Up till now, the best part of our cafoutche was the view. More about a few sweet and savory projects in today's missive. Thank you for reading and sharing this post with a friend!
Today's Word: cafoutche
: storage room, cupboard
Cafoutche: De l’occitan cafoucho synonyme de cahute. A Marseille il désigne un petit placard où l’on met de tout et de rien. Peut désigner la cave, aussi bien qu’une petite pièce fermée ou un débarras. Cafoutche: from Occitan cafoucho synonymous with hut. In Marseille this designates a small closet where you put everything and nothing. May refer to the cellar, as well as a small closed room or storage room. --www.lasardineduport.fr
A DAY IN A FRENCH LIFE by Kristi Espinasse
Not only is our guest on the mend, she is mending! Helping, that is, to fix everything from a punctual petit creux to our unruly store room--insisting all the while, ça fait du bien de travailler. What a positive way to look at work--as something that makes us feel better! I know this is true with my writing which I often put off to a later date, making the restlessness worse and stifling the atmosphere!
Rimbaud once wrote: La vie fleurit par le travail.
Life here is flourishing at the moment thanks to our accidental helper. My belle-soeur Cécile (our guest...had you guessed?) has been busy in the kitchen, making both savory and sweet tarts. So far she has made une tarte aux épinards, une tarte aux aspèrges, and two tartes aux fraises given it is strawberry and asparagus season here in France. Using her friend Jérome's recette, which calls for white wine and sunflower oil, ma belle-soeur made the most delicious crust I have ever tasted--so good I think I could eat just the crust for lunch!
Between delicious meals, Cécile is eager to help us with le nettoyage de printemps. It's hard to stand by while my belle-soeur is sweeping our front and back porches, so I grab the dustpan and je mets la main à la pâte (which is more reasonable than putting my hand back in the pâte, or pie crust, no matter how addictive it is...).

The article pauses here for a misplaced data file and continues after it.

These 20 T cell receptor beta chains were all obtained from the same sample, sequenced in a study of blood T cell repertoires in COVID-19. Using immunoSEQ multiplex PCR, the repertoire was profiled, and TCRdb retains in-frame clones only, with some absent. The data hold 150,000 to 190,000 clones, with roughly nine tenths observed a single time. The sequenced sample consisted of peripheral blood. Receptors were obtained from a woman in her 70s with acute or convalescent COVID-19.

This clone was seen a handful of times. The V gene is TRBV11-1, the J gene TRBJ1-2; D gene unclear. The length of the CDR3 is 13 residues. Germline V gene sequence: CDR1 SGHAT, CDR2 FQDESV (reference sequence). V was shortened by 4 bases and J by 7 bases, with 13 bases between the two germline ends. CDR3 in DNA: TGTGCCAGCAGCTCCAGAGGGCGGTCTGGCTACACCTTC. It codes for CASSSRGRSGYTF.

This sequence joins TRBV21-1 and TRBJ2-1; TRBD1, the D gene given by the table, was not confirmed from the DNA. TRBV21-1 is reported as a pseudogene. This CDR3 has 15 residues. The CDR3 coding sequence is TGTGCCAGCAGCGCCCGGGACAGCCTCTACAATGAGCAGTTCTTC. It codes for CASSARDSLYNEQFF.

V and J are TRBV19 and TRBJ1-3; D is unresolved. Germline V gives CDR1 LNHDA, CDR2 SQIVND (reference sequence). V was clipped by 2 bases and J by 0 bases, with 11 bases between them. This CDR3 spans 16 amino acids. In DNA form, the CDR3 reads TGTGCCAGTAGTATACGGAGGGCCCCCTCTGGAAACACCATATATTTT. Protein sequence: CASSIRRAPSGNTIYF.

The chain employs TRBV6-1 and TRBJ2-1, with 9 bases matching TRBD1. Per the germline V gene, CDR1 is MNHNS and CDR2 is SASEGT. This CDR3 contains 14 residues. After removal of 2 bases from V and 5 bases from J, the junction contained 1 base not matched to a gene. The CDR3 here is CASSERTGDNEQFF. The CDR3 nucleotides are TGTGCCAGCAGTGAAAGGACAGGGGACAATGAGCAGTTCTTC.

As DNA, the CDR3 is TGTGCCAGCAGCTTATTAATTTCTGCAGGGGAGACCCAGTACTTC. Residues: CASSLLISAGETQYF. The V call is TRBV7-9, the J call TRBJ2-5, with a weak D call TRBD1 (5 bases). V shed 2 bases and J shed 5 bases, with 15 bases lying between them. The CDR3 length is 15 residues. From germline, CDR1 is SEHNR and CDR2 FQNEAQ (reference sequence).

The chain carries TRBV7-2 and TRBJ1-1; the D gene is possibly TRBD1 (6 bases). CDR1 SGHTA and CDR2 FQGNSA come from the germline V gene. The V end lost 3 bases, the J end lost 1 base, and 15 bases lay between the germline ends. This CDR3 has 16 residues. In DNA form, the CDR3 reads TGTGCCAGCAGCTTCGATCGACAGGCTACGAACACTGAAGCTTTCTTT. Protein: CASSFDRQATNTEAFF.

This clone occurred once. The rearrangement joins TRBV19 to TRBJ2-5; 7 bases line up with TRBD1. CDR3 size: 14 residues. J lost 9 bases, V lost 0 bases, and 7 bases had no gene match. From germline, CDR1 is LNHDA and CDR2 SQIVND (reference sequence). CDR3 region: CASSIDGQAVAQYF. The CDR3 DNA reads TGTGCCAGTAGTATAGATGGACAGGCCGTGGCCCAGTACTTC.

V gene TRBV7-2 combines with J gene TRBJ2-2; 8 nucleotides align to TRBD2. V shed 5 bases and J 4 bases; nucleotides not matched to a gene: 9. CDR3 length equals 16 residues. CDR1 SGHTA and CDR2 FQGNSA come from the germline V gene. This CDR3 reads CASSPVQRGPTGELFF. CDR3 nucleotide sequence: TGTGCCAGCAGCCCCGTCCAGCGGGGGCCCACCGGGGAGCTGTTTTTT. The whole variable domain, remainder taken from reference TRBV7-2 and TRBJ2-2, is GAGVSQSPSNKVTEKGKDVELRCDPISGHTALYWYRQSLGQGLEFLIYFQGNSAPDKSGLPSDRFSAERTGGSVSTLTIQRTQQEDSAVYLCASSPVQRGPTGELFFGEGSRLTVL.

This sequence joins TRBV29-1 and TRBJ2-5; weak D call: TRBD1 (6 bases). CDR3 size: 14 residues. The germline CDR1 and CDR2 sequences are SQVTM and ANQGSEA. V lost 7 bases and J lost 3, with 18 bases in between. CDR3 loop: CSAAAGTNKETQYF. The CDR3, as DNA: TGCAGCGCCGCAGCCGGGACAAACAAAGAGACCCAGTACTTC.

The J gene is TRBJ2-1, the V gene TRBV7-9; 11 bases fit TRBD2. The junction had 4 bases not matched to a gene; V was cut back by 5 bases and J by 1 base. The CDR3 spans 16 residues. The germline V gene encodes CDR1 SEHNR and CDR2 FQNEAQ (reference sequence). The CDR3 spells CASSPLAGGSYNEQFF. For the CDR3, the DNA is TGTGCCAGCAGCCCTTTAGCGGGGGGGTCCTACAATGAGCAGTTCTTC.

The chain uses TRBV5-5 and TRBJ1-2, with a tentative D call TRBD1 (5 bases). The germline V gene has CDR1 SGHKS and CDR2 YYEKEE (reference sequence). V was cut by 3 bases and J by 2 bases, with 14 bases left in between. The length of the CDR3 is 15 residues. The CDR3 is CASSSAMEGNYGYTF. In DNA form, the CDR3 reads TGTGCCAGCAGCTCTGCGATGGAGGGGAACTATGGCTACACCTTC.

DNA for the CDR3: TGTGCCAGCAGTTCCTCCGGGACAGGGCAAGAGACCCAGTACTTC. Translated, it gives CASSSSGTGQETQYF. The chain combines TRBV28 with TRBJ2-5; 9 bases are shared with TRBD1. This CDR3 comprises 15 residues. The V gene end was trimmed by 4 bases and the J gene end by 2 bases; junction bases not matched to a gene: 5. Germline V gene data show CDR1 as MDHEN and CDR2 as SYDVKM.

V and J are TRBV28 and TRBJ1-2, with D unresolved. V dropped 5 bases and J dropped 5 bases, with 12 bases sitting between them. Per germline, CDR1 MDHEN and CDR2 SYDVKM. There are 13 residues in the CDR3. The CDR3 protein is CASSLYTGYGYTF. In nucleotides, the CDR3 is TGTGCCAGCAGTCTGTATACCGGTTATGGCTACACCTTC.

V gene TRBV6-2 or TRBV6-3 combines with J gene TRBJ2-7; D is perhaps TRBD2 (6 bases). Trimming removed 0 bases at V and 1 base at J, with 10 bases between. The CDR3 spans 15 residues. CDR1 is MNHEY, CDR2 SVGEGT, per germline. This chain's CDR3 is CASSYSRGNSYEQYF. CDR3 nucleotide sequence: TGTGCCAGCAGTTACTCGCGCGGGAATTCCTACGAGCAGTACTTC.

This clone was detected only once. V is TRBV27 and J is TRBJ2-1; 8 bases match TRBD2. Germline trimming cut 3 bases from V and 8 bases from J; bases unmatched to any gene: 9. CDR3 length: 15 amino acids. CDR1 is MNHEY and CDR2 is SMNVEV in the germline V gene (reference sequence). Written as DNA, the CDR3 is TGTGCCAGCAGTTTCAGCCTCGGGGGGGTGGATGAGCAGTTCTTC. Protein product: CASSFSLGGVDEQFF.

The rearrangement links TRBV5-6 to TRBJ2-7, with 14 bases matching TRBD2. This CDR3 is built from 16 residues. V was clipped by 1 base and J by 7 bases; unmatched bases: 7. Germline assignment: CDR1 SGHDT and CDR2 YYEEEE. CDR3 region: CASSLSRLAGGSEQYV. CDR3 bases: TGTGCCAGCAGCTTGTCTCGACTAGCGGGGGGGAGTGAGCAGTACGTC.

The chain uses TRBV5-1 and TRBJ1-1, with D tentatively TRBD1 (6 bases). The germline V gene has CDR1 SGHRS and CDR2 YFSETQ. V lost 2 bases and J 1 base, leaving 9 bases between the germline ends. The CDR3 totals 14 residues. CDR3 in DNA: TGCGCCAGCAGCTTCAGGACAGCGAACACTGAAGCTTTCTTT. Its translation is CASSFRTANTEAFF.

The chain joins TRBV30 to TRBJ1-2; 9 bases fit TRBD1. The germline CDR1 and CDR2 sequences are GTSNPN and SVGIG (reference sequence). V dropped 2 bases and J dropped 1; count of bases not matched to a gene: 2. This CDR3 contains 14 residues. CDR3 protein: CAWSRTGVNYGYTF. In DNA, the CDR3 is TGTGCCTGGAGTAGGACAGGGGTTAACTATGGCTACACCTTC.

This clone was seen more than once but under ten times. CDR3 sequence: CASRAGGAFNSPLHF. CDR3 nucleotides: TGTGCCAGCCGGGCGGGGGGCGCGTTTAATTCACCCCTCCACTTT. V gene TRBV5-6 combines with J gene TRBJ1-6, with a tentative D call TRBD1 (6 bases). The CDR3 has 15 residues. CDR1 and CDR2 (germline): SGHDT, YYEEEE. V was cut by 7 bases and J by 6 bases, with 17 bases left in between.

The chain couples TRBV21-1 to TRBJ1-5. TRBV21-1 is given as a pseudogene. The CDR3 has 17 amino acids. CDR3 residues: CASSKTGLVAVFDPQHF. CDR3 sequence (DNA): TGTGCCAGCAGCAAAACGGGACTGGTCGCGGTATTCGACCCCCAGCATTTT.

Done sweeping, my belle-soeur has now offered to help reorganize our cafoutche, that room where the French put everything from tools to cat food--every machin-truc that does not have a home. Cécile, being a welder and furniture maker, is not only familiar with the bits-and-bobs that I cannot identify--from méches (a piece you attach to a drill, they come in many sizes...) to équerres--she will be able to make one of those organizational boards where we can hang all our tools! I can't wait to be able to see everything! To find a hammer and a nail when I need it!
Before putting up the wonder board I've been wishing for, to organize all our tools, we made use of the back of the old door--arranging all the cords, wires, ropes, and chains there. Everthing by theme, everything in its place! Chaque chose à sa place.
As we begin the task of sorting through the rest, piling everything on top of the ping-pong table for easier viewing, dear Smokey appears, wagging his tail, and Jules is not far behind. Noticing all the activity, all the flourishing, Mom is full of praise:
"Cécile--we are never going to let you go!"
No way we're letting my belle-soeur go! Hors de question! I can think of a few more projects we could do together...plant a potato patch, make obelisks for the garden...oh, and we still need that pie crust recipe!
Speaking of tarts, having finished this story I'm now going to sneak down to the kitchen to see about the banana pie from last night. Bye just now and remember, work is good for the soul and pie tastes best after a good sweat. (Lots of sweating in writing...chiseling words from the brain is hard labor!)
* * *
le petit creux = the munchies, a little hunger
ça fait du bien de travailler = it feels good to work
la belle-soeur = sister-in-law, step-sister
une tarte = a tart
...aux épinards = with spinach
...aux aspèrges = with asparagus
...aux fraises = with strawberries
la recette = recipe
mettre la main à la pâte = to join in, to pitch in
le machin-truc = thingamajig
chaque chose à sa place = everything in its place
une méche = drill bit (also a lock of wavy hair, which a drill bit resembles)
une équerre = flat angle bracket, shelf bracket
hors de question = out of the question
On the mend = en voie de guérison
to put off = remettre à plus tard, repousser
Ouf! J'ai bien galéré. Whew! What a struggle today's post was from beginning to end--owing to a few technical glitches at the blog, which have all been sorted out. Now to sort out that banana pie! Bye-bye!
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For more online reading: The Lost Gardens: A Story of Two Vineyards and a Sobriety